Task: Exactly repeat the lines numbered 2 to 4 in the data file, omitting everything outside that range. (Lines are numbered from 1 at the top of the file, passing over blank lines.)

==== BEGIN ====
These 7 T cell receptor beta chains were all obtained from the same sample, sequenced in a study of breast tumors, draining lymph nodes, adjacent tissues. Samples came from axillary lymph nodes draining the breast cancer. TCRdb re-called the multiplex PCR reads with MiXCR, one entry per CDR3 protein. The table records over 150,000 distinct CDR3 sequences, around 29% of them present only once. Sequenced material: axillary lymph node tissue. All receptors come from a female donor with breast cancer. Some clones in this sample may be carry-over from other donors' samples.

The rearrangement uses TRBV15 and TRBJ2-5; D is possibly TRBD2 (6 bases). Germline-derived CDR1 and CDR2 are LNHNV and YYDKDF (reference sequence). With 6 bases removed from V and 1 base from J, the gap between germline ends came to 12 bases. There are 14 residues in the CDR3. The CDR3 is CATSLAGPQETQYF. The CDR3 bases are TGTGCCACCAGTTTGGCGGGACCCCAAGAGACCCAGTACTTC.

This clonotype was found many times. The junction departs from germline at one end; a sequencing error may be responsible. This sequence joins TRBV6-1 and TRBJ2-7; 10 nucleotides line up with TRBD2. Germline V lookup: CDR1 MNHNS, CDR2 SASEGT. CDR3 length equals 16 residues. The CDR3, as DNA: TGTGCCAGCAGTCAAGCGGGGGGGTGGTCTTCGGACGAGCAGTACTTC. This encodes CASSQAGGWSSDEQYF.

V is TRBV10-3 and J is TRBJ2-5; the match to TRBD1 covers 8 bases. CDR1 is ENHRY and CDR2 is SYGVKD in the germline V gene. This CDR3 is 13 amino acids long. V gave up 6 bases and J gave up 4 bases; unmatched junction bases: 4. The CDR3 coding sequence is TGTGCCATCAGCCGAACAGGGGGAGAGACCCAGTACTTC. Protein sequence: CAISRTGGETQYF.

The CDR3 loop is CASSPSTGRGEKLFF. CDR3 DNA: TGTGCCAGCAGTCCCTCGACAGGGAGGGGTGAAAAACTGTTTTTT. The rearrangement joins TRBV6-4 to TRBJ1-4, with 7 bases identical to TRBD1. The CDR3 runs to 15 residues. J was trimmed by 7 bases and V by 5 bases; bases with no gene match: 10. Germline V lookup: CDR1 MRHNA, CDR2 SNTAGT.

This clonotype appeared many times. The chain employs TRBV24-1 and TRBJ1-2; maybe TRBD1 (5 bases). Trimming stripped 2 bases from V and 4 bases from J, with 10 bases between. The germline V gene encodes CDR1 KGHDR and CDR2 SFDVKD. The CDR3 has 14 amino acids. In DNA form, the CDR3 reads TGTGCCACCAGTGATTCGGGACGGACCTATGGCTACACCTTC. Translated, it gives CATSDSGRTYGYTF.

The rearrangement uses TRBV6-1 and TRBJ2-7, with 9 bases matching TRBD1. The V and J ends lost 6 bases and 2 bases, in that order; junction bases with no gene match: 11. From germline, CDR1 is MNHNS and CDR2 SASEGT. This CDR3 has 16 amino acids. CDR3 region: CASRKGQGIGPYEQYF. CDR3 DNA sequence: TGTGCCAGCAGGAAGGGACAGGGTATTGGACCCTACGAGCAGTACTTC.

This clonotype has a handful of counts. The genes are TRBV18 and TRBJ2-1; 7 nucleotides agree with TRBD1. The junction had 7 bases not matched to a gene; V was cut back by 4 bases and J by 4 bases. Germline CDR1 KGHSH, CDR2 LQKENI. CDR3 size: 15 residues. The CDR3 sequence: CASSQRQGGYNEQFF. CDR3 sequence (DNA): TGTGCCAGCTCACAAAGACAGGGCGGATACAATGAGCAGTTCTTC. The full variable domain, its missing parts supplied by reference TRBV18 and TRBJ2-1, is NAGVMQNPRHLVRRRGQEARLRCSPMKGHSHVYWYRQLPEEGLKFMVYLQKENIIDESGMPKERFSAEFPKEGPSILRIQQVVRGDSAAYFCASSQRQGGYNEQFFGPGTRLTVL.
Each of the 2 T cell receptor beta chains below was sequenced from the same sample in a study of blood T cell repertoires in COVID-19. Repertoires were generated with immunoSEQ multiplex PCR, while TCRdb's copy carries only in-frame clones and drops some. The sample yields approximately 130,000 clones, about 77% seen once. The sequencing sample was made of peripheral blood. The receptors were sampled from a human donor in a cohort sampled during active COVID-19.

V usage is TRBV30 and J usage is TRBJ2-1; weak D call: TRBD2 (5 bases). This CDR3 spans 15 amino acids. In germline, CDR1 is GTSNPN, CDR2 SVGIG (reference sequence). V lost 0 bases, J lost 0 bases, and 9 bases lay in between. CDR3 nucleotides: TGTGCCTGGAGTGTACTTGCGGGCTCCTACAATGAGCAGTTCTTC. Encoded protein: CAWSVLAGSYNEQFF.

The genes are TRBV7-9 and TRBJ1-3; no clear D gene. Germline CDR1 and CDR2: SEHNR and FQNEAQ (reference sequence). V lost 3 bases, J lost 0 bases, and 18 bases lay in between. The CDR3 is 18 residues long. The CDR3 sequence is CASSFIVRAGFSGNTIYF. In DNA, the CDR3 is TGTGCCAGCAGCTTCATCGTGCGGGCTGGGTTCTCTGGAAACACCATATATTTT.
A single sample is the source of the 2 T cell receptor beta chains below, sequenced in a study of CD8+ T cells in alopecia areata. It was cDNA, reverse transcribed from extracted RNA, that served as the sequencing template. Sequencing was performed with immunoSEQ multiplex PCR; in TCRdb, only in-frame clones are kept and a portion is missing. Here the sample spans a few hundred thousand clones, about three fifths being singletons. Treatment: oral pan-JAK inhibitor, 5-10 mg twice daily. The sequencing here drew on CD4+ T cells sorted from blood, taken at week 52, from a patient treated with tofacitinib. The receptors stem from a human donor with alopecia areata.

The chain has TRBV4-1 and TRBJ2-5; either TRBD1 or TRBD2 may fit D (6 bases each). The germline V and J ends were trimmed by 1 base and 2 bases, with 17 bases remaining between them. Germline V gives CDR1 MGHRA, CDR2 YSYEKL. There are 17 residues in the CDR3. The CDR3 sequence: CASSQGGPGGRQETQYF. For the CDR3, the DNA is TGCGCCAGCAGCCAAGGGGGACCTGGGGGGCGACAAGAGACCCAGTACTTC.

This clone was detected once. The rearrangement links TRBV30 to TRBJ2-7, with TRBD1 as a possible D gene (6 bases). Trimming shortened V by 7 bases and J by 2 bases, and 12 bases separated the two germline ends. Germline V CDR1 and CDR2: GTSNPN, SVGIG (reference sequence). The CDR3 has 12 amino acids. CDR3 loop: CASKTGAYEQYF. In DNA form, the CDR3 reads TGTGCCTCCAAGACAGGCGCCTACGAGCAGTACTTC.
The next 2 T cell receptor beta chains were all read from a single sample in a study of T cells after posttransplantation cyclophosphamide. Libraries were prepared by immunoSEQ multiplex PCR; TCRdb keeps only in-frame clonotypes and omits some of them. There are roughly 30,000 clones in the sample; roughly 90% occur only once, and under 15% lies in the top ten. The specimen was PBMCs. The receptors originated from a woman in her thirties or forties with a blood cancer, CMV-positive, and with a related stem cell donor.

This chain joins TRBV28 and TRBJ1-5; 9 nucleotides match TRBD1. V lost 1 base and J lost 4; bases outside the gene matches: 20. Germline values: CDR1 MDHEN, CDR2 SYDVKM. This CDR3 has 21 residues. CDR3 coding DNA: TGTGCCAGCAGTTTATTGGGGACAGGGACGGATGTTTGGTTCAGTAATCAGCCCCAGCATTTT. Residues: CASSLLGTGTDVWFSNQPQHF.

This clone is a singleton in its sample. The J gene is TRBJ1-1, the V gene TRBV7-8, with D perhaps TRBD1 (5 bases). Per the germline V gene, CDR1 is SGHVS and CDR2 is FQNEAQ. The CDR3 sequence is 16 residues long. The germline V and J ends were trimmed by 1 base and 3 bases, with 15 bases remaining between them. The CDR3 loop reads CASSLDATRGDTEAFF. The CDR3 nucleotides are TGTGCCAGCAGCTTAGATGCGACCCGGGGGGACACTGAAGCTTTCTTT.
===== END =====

The rearrangement uses TRBV15 and TRBJ2-5; D is possibly TRBD2 (6 bases). Germline-derived CDR1 and CDR2 are LNHNV and YYDKDF (reference sequence). With 6 bases removed from V and 1 base from J, the gap between germline ends came to 12 bases. There are 14 residues in the CDR3. The CDR3 is CATSLAGPQETQYF. The CDR3 bases are TGTGCCACCAGTTTGGCGGGACCCCAAGAGACCCAGTACTTC.

This clonotype was found many times. The junction departs from germline at one end; a sequencing error may be responsible. This sequence joins TRBV6-1 and TRBJ2-7; 10 nucleotides line up with TRBD2. Germline V lookup: CDR1 MNHNS, CDR2 SASEGT. CDR3 length equals 16 residues. The CDR3, as DNA: TGTGCCAGCAGTCAAGCGGGGGGGTGGTCTTCGGACGAGCAGTACTTC. This encodes CASSQAGGWSSDEQYF.

V is TRBV10-3 and J is TRBJ2-5; the match to TRBD1 covers 8 bases. CDR1 is ENHRY and CDR2 is SYGVKD in the germline V gene. This CDR3 is 13 amino acids long. V gave up 6 bases and J gave up 4 bases; unmatched junction bases: 4. The CDR3 coding sequence is TGTGCCATCAGCCGAACAGGGGGAGAGACCCAGTACTTC. Protein sequence: CAISRTGGETQYF.